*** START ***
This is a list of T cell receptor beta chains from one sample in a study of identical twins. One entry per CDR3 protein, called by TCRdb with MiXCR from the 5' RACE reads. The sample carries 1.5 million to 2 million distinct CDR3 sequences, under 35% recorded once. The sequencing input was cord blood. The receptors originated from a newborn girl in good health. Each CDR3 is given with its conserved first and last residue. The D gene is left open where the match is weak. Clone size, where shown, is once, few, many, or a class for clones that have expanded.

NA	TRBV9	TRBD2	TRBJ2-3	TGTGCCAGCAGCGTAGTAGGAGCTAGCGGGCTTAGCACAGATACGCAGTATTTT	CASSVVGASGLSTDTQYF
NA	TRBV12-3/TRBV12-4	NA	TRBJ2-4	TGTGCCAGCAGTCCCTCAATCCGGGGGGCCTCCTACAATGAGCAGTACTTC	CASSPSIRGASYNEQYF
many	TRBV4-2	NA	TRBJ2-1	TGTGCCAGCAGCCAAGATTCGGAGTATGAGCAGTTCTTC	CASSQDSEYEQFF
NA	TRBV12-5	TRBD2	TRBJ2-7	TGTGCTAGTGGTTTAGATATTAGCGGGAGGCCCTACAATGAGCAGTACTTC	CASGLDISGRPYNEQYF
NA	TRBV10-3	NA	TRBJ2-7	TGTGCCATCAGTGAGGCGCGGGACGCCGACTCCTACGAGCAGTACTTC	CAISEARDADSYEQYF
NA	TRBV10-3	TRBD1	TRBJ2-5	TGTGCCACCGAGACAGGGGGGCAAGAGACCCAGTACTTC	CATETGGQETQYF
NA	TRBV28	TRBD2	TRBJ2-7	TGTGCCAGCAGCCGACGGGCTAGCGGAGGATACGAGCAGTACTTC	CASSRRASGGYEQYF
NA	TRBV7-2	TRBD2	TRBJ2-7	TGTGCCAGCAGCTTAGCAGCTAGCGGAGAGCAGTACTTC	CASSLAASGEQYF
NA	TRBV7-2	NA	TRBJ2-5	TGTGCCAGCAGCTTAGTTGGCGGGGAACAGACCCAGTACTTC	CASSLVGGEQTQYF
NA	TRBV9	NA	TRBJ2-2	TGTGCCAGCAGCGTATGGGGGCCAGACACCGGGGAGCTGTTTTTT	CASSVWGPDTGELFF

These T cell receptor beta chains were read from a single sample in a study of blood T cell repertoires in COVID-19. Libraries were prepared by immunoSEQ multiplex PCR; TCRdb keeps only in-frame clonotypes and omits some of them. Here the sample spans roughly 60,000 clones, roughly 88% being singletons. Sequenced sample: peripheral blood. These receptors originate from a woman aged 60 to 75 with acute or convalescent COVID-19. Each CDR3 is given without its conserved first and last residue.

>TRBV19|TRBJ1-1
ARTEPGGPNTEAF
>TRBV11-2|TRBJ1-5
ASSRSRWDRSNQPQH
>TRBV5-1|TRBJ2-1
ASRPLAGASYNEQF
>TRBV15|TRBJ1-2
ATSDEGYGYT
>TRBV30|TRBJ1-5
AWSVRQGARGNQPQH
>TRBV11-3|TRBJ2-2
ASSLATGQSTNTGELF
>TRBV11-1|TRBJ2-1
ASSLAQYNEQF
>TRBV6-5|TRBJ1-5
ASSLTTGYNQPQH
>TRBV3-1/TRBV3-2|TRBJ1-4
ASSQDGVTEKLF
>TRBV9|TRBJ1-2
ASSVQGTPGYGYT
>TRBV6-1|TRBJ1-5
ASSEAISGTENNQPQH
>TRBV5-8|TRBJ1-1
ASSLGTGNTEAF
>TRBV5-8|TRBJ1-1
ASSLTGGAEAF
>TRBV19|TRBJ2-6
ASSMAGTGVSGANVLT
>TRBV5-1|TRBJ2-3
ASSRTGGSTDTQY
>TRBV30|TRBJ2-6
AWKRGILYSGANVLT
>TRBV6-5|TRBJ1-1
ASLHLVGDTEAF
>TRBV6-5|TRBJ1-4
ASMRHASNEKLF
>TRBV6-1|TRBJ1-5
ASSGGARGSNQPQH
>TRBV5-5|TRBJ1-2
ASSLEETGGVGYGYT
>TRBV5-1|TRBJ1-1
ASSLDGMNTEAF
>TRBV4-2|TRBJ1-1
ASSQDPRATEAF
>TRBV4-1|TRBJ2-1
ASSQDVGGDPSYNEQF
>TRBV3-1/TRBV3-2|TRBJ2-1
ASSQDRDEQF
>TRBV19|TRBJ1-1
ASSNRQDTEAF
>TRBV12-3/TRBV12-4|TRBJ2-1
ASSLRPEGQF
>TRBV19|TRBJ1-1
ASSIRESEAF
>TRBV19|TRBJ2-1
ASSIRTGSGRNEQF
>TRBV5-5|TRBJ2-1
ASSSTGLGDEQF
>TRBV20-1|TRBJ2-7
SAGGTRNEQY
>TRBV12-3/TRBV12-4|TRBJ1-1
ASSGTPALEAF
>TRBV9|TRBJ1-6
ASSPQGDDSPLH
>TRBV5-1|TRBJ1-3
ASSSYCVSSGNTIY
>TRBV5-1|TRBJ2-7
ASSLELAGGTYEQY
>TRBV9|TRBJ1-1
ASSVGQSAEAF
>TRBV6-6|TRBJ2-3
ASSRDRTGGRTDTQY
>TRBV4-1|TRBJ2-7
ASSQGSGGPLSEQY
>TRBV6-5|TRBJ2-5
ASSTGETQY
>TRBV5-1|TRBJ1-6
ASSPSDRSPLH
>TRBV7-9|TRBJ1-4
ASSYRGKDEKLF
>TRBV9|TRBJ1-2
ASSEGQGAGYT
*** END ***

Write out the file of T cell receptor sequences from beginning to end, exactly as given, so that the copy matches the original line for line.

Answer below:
This is a list of T cell receptor beta chains from one sample in a study of identical twins. One entry per CDR3 protein, called by TCRdb with MiXCR from the 5' RACE reads. The sample carries 1.5 million to 2 million distinct CDR3 sequences, under 35% recorded once. The sequencing input was cord blood. The receptors originated from a newborn girl in good health. Each CDR3 is given with its conserved first and last residue. The D gene is left open where the match is weak. Clone size, where shown, is once, few, many, or a class for clones that have expanded.

NA	TRBV9	TRBD2	TRBJ2-3	TGTGCCAGCAGCGTAGTAGGAGCTAGCGGGCTTAGCACAGATACGCAGTATTTT	CASSVVGASGLSTDTQYF
NA	TRBV12-3/TRBV12-4	NA	TRBJ2-4	TGTGCCAGCAGTCCCTCAATCCGGGGGGCCTCCTACAATGAGCAGTACTTC	CASSPSIRGASYNEQYF
many	TRBV4-2	NA	TRBJ2-1	TGTGCCAGCAGCCAAGATTCGGAGTATGAGCAGTTCTTC	CASSQDSEYEQFF
NA	TRBV12-5	TRBD2	TRBJ2-7	TGTGCTAGTGGTTTAGATATTAGCGGGAGGCCCTACAATGAGCAGTACTTC	CASGLDISGRPYNEQYF
NA	TRBV10-3	NA	TRBJ2-7	TGTGCCATCAGTGAGGCGCGGGACGCCGACTCCTACGAGCAGTACTTC	CAISEARDADSYEQYF
NA	TRBV10-3	TRBD1	TRBJ2-5	TGTGCCACCGAGACAGGGGGGCAAGAGACCCAGTACTTC	CATETGGQETQYF
NA	TRBV28	TRBD2	TRBJ2-7	TGTGCCAGCAGCCGACGGGCTAGCGGAGGATACGAGCAGTACTTC	CASSRRASGGYEQYF
NA	TRBV7-2	TRBD2	TRBJ2-7	TGTGCCAGCAGCTTAGCAGCTAGCGGAGAGCAGTACTTC	CASSLAASGEQYF
NA	TRBV7-2	NA	TRBJ2-5	TGTGCCAGCAGCTTAGTTGGCGGGGAACAGACCCAGTACTTC	CASSLVGGEQTQYF
NA	TRBV9	NA	TRBJ2-2	TGTGCCAGCAGCGTATGGGGGCCAGACACCGGGGAGCTGTTTTTT	CASSVWGPDTGELFF

These T cell receptor beta chains were read from a single sample in a study of blood T cell repertoires in COVID-19. Libraries were prepared by immunoSEQ multiplex PCR; TCRdb keeps only in-frame clonotypes and omits some of them. Here the sample spans roughly 60,000 clones, roughly 88% being singletons. Sequenced sample: peripheral blood. These receptors originate from a woman aged 60 to 75 with acute or convalescent COVID-19. Each CDR3 is given without its conserved first and last residue.

>TRBV19|TRBJ1-1
ARTEPGGPNTEAF
>TRBV11-2|TRBJ1-5
ASSRSRWDRSNQPQH
>TRBV5-1|TRBJ2-1
ASRPLAGASYNEQF
>TRBV15|TRBJ1-2
ATSDEGYGYT
>TRBV30|TRBJ1-5
AWSVRQGARGNQPQH
>TRBV11-3|TRBJ2-2
ASSLATGQSTNTGELF
>TRBV11-1|TRBJ2-1
ASSLAQYNEQF
>TRBV6-5|TRBJ1-5
ASSLTTGYNQPQH
>TRBV3-1/TRBV3-2|TRBJ1-4
ASSQDGVTEKLF
>TRBV9|TRBJ1-2
ASSVQGTPGYGYT
>TRBV6-1|TRBJ1-5
ASSEAISGTENNQPQH
>TRBV5-8|TRBJ1-1
ASSLGTGNTEAF
>TRBV5-8|TRBJ1-1
ASSLTGGAEAF
>TRBV19|TRBJ2-6
ASSMAGTGVSGANVLT
>TRBV5-1|TRBJ2-3
ASSRTGGSTDTQY
>TRBV30|TRBJ2-6
AWKRGILYSGANVLT
>TRBV6-5|TRBJ1-1
ASLHLVGDTEAF
>TRBV6-5|TRBJ1-4
ASMRHASNEKLF
>TRBV6-1|TRBJ1-5
ASSGGARGSNQPQH
>TRBV5-5|TRBJ1-2
ASSLEETGGVGYGYT
>TRBV5-1|TRBJ1-1
ASSLDGMNTEAF
>TRBV4-2|TRBJ1-1
ASSQDPRATEAF
>TRBV4-1|TRBJ2-1
ASSQDVGGDPSYNEQF
>TRBV3-1/TRBV3-2|TRBJ2-1
ASSQDRDEQF
>TRBV19|TRBJ1-1
ASSNRQDTEAF
>TRBV12-3/TRBV12-4|TRBJ2-1
ASSLRPEGQF
>TRBV19|TRBJ1-1
ASSIRESEAF
>TRBV19|TRBJ2-1
ASSIRTGSGRNEQF
>TRBV5-5|TRBJ2-1
ASSSTGLGDEQF
>TRBV20-1|TRBJ2-7
SAGGTRNEQY
>TRBV12-3/TRBV12-4|TRBJ1-1
ASSGTPALEAF
>TRBV9|TRBJ1-6
ASSPQGDDSPLH
>TRBV5-1|TRBJ1-3
ASSSYCVSSGNTIY
>TRBV5-1|TRBJ2-7
ASSLELAGGTYEQY
>TRBV9|TRBJ1-1
ASSVGQSAEAF
>TRBV6-6|TRBJ2-3
ASSRDRTGGRTDTQY
>TRBV4-1|TRBJ2-7
ASSQGSGGPLSEQY
>TRBV6-5|TRBJ2-5
ASSTGETQY
>TRBV5-1|TRBJ1-6
ASSPSDRSPLH
>TRBV7-9|TRBJ1-4
ASSYRGKDEKLF
>TRBV9|TRBJ1-2
ASSEGQGAGYT